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The wait for the new Mazda 3

2/1/2015 1:10:25 AM
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The wait for the new Mazda3 continues. It launched late in 2013 across in Australia, but Mazda NZ has decided to hold off on introducing the car here, and will be on sale sometime in March. Despite this, a few cars were in the country as early as December last year, which was when we took another lash at them prior to the local launch.

New styling for the 3 works well on the sedan, which perhaps looks better than the hatch even

Like the programme in Australia where Louisson experienced the old and the new back-to-back, Mazda NZ laid on a similar exercise on a sopping wet Hampton Downs race track. As the Doc reported, there’s simply no better way to evaluate cars than back-to-backing them. Without going over the same ground, the drive comparison highlighted just how good the new model is and proves those Japanese engineers haven’t been sitting around solving Sudoku puzzles and drinking green tea for the past five years.

The most apparent difference between the old and the new is just how much more substantial the new car feels, both in terms of interior quality, and also on road. The new hatch, with its Skyactiv-derived chassis, is a claimed 32 per cent stiffer, and it feels it too. It permeates a more solid, connected-to-the-road type of vibe.

This too can be said of the steering. The new car has a column-mounted EPS set-up but it feels more positive just off centre than the old 3′s helm, which was hydraulically assisted. Where the old car might need the odd steering adjustment mid-corner, the new car requires just one input and it tracks its line more consistently. This improvement can also be attributed to the stiffer body and the more stable platform the suspension provides.

The new six-speed auto is light years ahead of the old five-gear unit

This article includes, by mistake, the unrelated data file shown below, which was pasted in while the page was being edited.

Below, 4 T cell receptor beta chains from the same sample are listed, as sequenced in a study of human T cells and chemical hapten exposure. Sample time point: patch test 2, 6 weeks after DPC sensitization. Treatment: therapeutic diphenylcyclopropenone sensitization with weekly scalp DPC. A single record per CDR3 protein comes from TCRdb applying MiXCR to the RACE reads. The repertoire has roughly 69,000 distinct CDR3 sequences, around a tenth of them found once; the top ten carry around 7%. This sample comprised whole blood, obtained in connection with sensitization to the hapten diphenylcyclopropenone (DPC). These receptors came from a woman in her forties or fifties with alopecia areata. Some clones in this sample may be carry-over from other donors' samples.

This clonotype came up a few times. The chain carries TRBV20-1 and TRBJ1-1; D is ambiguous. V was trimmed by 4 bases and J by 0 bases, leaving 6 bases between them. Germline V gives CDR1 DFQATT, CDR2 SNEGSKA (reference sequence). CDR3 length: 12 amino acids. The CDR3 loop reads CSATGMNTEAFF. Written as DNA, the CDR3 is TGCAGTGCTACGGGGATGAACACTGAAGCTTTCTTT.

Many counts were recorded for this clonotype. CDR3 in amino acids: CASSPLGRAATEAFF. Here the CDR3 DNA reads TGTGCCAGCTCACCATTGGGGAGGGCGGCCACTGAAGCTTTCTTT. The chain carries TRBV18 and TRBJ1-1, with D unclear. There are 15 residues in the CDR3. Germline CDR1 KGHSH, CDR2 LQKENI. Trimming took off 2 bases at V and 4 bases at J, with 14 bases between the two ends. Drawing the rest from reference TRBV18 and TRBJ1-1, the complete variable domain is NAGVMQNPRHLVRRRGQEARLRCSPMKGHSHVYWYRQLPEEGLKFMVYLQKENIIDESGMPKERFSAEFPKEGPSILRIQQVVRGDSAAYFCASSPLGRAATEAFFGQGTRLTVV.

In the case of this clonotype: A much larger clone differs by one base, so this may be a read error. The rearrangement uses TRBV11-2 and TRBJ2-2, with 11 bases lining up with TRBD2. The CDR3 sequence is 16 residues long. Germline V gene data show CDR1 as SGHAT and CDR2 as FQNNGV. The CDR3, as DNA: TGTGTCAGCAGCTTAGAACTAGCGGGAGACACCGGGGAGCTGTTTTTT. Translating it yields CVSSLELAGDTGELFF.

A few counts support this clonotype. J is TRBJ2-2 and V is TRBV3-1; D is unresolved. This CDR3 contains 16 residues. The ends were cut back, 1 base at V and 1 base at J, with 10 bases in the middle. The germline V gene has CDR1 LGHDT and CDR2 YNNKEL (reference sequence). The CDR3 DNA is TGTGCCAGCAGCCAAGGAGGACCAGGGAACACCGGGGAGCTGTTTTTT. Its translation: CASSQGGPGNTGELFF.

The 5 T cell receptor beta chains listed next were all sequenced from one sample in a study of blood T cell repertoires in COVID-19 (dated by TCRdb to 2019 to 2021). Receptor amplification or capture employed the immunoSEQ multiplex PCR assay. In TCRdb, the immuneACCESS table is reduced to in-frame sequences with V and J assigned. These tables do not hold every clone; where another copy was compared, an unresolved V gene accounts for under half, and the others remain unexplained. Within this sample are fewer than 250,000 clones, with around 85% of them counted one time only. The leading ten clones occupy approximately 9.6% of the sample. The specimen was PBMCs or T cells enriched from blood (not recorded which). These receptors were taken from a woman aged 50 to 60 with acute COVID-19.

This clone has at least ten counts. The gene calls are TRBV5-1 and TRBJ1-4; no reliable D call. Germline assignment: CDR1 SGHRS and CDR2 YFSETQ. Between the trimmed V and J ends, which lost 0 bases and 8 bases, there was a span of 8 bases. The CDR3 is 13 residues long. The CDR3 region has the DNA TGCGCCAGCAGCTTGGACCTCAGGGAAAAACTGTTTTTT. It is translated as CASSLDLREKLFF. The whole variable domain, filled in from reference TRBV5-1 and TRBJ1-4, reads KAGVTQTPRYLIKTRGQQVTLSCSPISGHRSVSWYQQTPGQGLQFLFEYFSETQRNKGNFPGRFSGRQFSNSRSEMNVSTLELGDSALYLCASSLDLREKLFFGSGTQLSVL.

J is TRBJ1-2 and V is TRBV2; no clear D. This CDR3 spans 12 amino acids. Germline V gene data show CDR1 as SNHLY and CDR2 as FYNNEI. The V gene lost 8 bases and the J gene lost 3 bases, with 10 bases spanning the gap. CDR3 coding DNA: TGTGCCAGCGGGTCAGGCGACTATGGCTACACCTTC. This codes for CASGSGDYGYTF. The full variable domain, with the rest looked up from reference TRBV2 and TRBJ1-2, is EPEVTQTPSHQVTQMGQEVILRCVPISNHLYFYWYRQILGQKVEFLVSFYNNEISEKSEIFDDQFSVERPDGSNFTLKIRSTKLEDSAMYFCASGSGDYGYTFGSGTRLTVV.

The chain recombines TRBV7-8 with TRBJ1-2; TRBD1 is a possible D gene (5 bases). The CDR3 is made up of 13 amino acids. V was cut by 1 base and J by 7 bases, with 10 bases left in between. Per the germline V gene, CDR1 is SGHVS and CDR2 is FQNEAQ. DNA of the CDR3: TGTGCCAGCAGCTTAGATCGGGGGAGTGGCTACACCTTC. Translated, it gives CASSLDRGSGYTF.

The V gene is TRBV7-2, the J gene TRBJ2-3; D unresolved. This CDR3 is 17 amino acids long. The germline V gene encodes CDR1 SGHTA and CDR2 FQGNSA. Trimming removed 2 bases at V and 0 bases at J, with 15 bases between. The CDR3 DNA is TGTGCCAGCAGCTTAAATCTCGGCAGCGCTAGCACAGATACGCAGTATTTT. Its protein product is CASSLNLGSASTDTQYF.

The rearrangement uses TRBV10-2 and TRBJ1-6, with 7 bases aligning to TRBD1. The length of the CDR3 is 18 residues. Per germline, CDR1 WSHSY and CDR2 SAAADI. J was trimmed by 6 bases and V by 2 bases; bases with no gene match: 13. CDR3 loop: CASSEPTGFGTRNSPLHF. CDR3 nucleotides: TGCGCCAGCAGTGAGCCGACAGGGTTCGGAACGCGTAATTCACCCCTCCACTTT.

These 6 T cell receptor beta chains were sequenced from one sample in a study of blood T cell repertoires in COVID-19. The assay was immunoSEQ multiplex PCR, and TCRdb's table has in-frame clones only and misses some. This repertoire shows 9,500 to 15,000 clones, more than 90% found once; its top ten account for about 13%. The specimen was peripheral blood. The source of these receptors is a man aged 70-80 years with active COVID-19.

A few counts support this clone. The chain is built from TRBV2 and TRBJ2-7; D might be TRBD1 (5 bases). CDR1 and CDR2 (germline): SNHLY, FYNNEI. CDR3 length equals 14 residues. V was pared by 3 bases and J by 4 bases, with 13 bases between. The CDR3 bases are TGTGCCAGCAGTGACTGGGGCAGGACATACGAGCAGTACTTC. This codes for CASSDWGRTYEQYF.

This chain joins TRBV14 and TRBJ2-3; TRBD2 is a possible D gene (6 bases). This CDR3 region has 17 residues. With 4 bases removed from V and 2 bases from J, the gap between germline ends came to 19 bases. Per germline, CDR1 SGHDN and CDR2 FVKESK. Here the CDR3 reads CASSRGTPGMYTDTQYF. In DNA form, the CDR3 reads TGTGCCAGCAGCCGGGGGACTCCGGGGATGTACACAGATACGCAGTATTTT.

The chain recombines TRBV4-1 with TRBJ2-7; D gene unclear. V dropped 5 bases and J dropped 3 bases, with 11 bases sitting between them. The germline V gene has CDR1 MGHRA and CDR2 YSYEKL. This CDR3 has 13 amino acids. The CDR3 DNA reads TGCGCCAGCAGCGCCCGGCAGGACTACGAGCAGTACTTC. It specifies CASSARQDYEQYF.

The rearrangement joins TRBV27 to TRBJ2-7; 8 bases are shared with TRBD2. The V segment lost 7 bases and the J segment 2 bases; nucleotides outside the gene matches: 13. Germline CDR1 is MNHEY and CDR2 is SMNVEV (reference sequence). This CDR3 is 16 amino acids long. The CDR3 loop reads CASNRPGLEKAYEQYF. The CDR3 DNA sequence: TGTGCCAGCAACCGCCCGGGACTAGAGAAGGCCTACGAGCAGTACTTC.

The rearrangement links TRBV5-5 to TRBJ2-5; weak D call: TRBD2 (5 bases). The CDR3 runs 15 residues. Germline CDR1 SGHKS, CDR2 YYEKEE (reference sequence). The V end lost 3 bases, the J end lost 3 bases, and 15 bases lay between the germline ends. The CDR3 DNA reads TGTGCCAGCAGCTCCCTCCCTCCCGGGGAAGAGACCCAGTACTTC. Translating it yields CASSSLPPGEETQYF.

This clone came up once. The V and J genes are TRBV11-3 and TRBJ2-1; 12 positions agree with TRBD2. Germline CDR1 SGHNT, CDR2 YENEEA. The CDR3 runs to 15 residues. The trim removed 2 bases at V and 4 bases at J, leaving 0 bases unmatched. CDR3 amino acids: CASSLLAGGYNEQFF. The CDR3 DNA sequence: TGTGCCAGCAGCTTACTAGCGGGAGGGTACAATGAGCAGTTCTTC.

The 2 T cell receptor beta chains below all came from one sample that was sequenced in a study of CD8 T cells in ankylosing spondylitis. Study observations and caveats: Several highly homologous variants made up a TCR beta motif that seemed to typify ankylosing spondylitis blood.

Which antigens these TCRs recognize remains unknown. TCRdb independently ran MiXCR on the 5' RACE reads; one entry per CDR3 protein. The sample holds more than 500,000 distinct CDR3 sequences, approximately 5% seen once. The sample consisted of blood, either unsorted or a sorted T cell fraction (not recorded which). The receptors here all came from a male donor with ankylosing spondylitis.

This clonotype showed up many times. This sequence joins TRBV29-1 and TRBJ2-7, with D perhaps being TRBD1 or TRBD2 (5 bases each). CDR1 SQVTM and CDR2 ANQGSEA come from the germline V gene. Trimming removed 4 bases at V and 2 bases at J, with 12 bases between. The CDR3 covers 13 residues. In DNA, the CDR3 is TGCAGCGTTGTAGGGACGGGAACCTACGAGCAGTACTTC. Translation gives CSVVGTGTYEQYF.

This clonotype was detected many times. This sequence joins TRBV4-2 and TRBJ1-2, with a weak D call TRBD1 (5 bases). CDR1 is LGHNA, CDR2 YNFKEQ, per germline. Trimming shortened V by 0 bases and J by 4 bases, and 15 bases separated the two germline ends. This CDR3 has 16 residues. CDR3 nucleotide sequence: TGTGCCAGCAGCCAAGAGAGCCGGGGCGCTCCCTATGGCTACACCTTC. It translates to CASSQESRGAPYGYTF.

In the sodden conditions, the electronic stability aids came in for a good working over, and here too we discovered yet more improvements. Hitting the puddles under brakes in the old car put the ABS in a flap, whereas the new car was hardly bothered by them. The same occurred when powering out of slippery corners, the new 3 calmly and quickly bringing the fronts under control to get on with the job more efficiently.

While the new model isn’t drastically quicker around the track, it just does things with more poise and confidence, while retaining a sense of that fun-to-drive character that lurks in most Mazdas.

Jumping from the old SP25 to the new, the engine feels stronger in the mid-range, delivering more of its added torque (up to 250Nm from 227) earlier in the rev band. It’s not quite as free spinning as the old unit, but as it delivers more low down torque, the need to chase revs is no longer a must. Thank the addition of variable timing on both intake and exhaust camshafts, and direct injection for this increase in low-down grunt.

The new car has a column-mounted EPS set-up but it feels more positive just off centre than the old 3's helm, which was hydraulically assisted

We really liked the 2.0-litre sedan that was on hand; it was a genuine surprise. The 2.0-litre engine revs more vigorously than the 2.5, and even manages to sound mildly interesting, while the six-speed auto removes no gloss from the package. The new six-speed auto is light years ahead of the old five-gear unit. The old box is a real drag on the engine; you floor the throttle and wait for something to happen, whereas the new unit has a much better lock-up so throttle pressure is usually accompanied with instant acceleration, depending on the gear you find yourself in, and the shifts are much quicker too.


The 2.0-litre engine revs more vigorously than the 2.5, and even manages to sound mildly interesting

While the new Mazda6 rose in price when it was introduced early last year, the indications are that the Mazda3 won’t. The small car market, where the Mazda3 plays, is extremely price-sensitive, and if you take the SUV segment out of play (which lumps all kinds of machines into one big category), it’s actually the most important segment in terms of numbers sold. For that reason, the new Mazda3 is expected to lob into the market place at much the same price points, from the early $30,000s to the mid $40,000s, despite offering an improved spec list, better economy and more space and refinement. And if that’s the case, the segment is in for another shake up, similar to what the Golf instigated in 2013. While the Mazda6 isn’t selling in the numbers it once did, Mazda NZ is quietly confident that those existing customers who weren’t prepared to move up into the bigger, more expensive 6 will be more than happy with the new 3 sedan range and its added space, refinement and that fun-to-drive character. We shall wait and see how this all plays out in the next few months.

Specs

         Price: $30,000 – $40,000

         Engine: 2.0L 4-cylinder, 155-hp SkyActiv-G, 6-speed manual or automatic, 1998cc

         EPA: 29/41 mpg

         Power: 155hp @ 6000rpm

         Torque: 150 lb-ft @ 4000rpm

         Weight: 2781 lbs

 
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